Scottish accent – phonetics, examples, differences between it and Standard English.

Scottish accent – phonetics, examples, differences between it and Standard English.

Hello everyone!

How have you been?

It’s holiday time now, and we usually go abroad in summer, but this year most of us are obliged to stay in their own country of residence. I must admit that I thought it would be a splendid idea to present some appealing hints about Great Britain and its multi-cultural diversity. Feel yourself as you are on a round-trip across the UK, even without going outside! In this post, I intend to partage with you some clues about the Scottish accent!

The Scottish accent

Before Scotland and England united, Scots had been using its own language. In 1707 Scotland had to cease speaking this dialect. It was said that the Scots’ speech is for the ‘uneducated people’. Nowadays, the Scottish accent is the combination of Gaelic, English and Scots. Some words have changed their meaning or form. The Scottish accent is truly awkward, and – perhaps – strongly tough to pronounce and understand. We are able to differentiate some vowels and consonant sounds between Standard English and this dialect.   

A widely-known distinction between Standard English and Scottish speech is the rhotic /r/ sound. A consonant ‘r’ is similar to Swedish hard ‘r’. It is pronounced at the end of a word and before the vowel.

Examples:

  • wear /wɛə/ (Received Pronunciation) – wear /wer/ (Scottish accent)
  • bar /bɑː/ – bar /bar/ 
  • hear /hɪə/ – hear /hiər/

Another tip is the comparison of words: ‘where’ and ‘were’. In Standard English, both terms are vocalized in the same manner. In the Scottish accent ‘where’ is pronounced /hwer/. We may hear the consonant ‘h’ at the beginning.

The letter ‘s’ is vocalized ‘sh’ and, more often than not, the digraph ‘ch’ is said as harsh ‘h’.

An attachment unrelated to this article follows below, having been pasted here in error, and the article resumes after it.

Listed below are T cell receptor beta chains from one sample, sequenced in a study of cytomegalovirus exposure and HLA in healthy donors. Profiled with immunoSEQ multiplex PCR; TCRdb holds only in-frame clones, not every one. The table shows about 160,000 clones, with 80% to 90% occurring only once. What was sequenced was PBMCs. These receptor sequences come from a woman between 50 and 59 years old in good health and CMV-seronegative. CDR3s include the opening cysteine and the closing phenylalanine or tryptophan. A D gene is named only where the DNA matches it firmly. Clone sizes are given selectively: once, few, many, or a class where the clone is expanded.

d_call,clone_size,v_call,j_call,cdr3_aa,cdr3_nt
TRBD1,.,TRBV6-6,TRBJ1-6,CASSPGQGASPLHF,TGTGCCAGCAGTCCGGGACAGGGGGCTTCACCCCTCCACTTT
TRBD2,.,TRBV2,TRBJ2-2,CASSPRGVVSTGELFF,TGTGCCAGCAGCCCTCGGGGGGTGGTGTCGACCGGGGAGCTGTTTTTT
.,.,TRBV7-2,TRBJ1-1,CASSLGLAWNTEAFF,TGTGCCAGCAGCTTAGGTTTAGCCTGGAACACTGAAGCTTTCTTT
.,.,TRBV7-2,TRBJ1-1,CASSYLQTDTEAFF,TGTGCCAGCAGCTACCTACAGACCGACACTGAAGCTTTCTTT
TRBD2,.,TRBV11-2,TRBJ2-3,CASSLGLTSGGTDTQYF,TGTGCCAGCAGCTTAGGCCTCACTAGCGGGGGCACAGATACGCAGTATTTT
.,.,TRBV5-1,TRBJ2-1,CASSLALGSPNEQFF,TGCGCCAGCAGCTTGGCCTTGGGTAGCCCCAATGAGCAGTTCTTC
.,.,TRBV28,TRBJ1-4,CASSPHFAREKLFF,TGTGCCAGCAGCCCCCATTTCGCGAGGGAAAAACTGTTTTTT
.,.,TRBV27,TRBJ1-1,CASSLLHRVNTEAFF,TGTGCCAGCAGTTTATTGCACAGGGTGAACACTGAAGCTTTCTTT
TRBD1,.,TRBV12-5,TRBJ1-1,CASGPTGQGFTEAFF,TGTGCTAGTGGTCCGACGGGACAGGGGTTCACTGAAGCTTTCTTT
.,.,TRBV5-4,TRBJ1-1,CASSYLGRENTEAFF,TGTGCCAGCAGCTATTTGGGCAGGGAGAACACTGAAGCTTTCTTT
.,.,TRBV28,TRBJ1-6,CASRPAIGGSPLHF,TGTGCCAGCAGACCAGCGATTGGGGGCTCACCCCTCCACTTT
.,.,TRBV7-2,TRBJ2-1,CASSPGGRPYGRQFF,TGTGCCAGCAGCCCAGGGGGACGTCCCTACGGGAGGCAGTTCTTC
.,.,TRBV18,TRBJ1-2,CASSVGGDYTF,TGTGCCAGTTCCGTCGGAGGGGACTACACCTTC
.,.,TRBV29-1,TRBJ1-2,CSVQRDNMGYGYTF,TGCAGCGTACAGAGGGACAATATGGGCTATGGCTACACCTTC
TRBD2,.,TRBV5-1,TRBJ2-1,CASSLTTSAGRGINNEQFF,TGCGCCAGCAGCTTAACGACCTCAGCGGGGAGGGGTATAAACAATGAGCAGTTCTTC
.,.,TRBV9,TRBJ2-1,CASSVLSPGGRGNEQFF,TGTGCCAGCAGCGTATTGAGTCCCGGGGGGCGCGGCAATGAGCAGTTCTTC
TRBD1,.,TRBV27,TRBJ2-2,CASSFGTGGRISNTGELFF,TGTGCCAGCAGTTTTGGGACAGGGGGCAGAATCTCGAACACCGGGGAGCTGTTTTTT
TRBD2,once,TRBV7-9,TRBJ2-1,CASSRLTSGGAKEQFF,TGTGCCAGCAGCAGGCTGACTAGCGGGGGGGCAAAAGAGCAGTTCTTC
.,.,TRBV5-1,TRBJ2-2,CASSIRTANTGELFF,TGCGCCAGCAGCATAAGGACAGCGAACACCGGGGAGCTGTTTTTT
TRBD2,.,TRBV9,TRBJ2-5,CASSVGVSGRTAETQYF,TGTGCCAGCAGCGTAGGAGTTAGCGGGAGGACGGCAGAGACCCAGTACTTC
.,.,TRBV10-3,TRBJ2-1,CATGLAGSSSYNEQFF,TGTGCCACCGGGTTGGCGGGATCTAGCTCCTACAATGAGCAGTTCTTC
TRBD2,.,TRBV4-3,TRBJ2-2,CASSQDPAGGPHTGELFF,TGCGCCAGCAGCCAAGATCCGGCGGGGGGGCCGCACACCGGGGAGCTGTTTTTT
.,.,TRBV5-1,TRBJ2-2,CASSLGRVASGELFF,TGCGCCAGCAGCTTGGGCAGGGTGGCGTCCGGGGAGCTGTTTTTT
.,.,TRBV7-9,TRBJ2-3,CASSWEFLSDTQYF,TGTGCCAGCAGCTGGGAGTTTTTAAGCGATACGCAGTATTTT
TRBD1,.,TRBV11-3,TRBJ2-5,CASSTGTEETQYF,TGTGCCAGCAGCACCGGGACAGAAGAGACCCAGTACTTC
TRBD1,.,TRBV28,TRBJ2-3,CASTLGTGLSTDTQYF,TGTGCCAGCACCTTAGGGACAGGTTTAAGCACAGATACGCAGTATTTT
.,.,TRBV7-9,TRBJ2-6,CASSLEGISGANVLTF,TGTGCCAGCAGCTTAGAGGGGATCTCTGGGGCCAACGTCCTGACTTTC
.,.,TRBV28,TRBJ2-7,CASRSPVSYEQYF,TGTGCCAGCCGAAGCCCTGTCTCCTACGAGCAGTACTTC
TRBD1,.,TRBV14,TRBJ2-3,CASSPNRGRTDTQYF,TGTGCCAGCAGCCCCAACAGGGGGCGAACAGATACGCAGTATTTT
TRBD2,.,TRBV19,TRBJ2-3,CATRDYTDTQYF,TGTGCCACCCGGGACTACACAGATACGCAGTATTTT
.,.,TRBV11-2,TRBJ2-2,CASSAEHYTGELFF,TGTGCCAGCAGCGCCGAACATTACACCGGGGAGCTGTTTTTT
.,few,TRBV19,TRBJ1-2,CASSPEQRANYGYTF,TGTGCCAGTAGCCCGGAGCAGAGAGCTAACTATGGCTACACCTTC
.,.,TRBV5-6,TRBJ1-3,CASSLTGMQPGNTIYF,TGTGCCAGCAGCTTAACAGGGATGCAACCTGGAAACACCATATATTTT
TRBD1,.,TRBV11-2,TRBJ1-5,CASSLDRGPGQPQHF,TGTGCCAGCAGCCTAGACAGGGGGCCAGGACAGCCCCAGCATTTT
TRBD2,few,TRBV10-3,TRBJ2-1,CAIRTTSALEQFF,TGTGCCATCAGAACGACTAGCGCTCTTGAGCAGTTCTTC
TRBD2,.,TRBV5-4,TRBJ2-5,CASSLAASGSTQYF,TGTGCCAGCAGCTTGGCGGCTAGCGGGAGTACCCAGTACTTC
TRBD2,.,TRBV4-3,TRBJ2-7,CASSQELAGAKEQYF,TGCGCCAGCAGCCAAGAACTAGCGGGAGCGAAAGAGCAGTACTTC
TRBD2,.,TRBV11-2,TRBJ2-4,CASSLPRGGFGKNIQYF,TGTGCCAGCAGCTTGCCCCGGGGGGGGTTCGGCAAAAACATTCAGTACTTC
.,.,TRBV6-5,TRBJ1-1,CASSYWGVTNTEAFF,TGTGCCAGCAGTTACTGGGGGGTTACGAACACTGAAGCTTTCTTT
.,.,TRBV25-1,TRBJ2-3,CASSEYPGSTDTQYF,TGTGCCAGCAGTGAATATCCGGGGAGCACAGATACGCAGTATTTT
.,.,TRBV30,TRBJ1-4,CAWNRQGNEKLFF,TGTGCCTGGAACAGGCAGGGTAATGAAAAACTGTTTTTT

In colloquial speech, we are able to observe the glottal ‘t’.

For example: butter /’bʌtə/ – butter /’bɛʔə/.

Whereas the letter ‘t’ is not said at the end of a word, before ‘c’ and ‘p’.

Moreover, in the Scottish accent, many doubled vowels are shortened.

To support my point: good /gʊd/ – good /gʉd/; goose /guːs/ – goose /gʉs/.

The Scots pay attention to the articulation of long and short ‘o’. (pour – short ‘o’, poor – long ‘o’).

This dialect has got some distinguishing and eminent words, phrases. The most world-famous ones are ‘aye’, which means ‘yes’, and ‘naw’ – meaning ‘no’.

In particular, ‘guid morning’’ signifies ‘good morning’, ‘loch’ is ‘lake’, ‘dinner’ expresses ‘lunch’, or ‘haud yer wheesht’ means ‘be quiet’.

In this accent, we are to distract some contrasts in a plethora of grammar structures. The Scots use ‘the’ before the days of the week and months (the April, the Thursday). A possessive pronoun is said to be replaced by the article ‘the’ (my dog – the dog). Furthermore, they prefer making use of irregular forms in the plural.

For instance: ‘shae’ – ‘shoe’, ‘shuin’ – ‘shoes’.

What’s more, the pronoun ‘you’ in the plural is written and is said as ‘youse’.

As we are able to spot, the Scottish accent has got plenty of rare but eye-catching phrases or words. It is also a valuable alternative for people who learn English and are full of the boredom of the standard speech.

Scottish dialect – The Late Show with Stephen Colbert
Scottish English accent – Kuramelfrio

What do you reckon about this dialect? How are your feelings? Have you ever talked with a Scotsman? Share your experiences in the comments below!

See you next time!

Cheers!

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